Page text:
US Satellite-TV Cheaper than Cable For First Time

21 August 2003

Americans for the first time pay less for satellite television than they do for its cable counterpart.

A new study from J D Power & Associates found the average monthly bill for cable TV totals $49.62 (€44.63; £31.12), up 41% since 1998. Over the same period, satellite bills have risen just 8% to an average of $48.93.

Moreover, the survey – based on responses from 7,340 households across the US – found that satellite subscribers are happier with what they get. When asked to rate their operators on reliability, cost, billing, image, customer service and promotions, subscribers of Hughes’ DirecTV and EchoStar’s Dish Network (the nation’s two satellite platforms) awarded higher marks than cable customers.

Satellite has been steadily eroding its rival’s dominance in recent years. J D Power found that cable now serves 60% of households, down from 68% in 1998, while satellite’s share has risen from 7% to 17%.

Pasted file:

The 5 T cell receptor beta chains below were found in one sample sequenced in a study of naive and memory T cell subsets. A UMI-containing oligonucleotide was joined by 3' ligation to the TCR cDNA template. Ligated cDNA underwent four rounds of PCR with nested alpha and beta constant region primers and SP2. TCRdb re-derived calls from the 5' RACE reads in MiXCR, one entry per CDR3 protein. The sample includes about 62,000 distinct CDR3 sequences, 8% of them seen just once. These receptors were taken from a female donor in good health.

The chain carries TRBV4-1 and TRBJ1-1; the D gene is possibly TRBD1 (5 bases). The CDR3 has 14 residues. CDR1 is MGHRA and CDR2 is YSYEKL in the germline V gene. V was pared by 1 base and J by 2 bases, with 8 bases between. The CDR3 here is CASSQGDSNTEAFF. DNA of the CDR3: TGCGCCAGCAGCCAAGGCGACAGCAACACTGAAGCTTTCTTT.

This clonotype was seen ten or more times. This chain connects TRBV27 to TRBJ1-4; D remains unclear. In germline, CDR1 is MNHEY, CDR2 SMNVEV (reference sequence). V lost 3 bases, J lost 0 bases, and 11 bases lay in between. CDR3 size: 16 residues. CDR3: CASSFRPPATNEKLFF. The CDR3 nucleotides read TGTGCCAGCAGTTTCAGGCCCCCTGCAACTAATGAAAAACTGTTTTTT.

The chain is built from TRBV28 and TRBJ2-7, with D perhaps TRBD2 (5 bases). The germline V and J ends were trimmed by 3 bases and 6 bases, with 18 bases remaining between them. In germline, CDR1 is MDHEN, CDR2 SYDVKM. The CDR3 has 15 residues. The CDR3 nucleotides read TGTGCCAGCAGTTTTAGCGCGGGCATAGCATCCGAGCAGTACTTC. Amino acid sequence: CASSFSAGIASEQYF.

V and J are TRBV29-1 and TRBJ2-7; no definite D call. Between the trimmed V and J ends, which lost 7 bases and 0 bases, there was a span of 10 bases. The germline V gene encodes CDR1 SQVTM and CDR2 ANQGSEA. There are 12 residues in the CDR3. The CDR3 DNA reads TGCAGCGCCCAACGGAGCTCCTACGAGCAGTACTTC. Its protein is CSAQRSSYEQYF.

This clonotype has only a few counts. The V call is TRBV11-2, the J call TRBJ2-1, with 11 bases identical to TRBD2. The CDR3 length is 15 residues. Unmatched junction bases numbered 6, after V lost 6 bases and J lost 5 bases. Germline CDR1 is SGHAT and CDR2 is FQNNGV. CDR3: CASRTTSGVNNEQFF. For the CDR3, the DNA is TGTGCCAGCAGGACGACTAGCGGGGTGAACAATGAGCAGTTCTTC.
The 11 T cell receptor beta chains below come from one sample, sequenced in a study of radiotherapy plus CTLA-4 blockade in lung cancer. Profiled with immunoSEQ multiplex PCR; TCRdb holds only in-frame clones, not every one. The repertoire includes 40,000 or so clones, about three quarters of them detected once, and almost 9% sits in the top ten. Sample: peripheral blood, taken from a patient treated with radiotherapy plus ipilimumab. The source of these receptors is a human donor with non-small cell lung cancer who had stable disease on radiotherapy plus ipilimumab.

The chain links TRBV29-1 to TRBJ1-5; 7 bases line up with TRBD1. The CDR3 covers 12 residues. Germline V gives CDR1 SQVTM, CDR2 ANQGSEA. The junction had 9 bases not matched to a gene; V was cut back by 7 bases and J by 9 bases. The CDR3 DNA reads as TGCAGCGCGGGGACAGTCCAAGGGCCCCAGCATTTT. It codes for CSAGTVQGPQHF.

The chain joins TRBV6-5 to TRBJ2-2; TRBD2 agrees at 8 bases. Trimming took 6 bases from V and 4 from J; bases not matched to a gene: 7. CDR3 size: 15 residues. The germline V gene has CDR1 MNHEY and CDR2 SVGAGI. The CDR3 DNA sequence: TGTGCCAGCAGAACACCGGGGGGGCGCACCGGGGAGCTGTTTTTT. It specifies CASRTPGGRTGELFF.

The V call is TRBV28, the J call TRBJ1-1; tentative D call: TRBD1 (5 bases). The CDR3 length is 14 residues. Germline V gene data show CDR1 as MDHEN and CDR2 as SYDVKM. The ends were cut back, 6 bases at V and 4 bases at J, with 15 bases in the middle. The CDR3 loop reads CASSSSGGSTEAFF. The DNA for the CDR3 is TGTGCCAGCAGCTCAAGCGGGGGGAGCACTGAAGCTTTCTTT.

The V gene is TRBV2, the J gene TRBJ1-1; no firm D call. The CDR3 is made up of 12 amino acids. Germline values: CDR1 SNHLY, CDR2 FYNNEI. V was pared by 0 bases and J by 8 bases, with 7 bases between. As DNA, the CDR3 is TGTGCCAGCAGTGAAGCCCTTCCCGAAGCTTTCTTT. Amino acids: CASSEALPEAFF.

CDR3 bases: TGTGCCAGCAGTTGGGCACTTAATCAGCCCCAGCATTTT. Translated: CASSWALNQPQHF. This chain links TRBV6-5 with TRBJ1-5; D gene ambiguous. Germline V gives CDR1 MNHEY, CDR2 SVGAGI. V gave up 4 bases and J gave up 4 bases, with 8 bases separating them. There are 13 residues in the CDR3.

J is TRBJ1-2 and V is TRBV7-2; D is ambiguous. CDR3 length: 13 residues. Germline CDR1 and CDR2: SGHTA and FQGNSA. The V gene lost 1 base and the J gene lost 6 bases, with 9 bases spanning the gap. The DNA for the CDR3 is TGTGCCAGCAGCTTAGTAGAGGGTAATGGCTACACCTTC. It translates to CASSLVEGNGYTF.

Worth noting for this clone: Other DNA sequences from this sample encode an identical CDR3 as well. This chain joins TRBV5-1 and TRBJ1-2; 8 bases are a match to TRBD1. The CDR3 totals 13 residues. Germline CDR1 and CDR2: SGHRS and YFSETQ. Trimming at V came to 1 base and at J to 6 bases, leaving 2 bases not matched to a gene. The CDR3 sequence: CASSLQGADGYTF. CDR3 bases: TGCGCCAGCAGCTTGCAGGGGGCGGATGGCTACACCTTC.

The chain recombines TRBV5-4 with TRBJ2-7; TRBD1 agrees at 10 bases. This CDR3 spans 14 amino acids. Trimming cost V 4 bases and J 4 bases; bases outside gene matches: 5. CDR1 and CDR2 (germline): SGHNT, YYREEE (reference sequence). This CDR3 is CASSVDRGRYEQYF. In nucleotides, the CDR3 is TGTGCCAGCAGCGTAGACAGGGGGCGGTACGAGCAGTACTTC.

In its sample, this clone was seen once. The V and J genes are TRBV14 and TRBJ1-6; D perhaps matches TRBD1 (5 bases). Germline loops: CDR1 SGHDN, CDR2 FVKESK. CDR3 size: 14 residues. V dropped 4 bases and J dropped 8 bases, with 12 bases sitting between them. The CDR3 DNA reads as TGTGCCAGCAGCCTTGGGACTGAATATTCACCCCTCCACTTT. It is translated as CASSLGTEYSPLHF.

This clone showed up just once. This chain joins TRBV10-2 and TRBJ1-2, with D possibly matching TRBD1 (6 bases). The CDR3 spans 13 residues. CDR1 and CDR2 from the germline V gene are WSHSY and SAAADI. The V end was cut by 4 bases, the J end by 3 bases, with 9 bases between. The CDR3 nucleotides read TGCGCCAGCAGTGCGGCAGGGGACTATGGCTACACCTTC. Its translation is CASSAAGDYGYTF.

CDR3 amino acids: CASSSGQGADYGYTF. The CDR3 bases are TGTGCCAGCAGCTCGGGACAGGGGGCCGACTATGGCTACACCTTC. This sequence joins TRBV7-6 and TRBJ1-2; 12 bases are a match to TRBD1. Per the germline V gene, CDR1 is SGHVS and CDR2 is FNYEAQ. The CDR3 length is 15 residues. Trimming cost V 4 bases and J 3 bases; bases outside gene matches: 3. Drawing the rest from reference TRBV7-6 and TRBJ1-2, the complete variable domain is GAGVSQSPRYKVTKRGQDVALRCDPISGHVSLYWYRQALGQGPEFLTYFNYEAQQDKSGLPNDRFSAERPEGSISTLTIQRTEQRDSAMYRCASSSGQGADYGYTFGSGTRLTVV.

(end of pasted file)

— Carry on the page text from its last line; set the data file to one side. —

But there is some good news for cable firms: evidence that customers are willing to pay more for extra services.

Cable operators have invested heavily in technology such as digital TV, broadband internet and video-on-demand – indeed, the cost of upgrading their networks has been a major factor in pushing up subscription fees. J D Power believes cable firms can defend themselves from satellite rivals by offering ‘bundled’ subscriptions – an assertion backed up by the survey, which found that 38% of cable customers want to take up extra services on top of cable-TV.

Data sourced from: multiple sources; additional content by WARC staff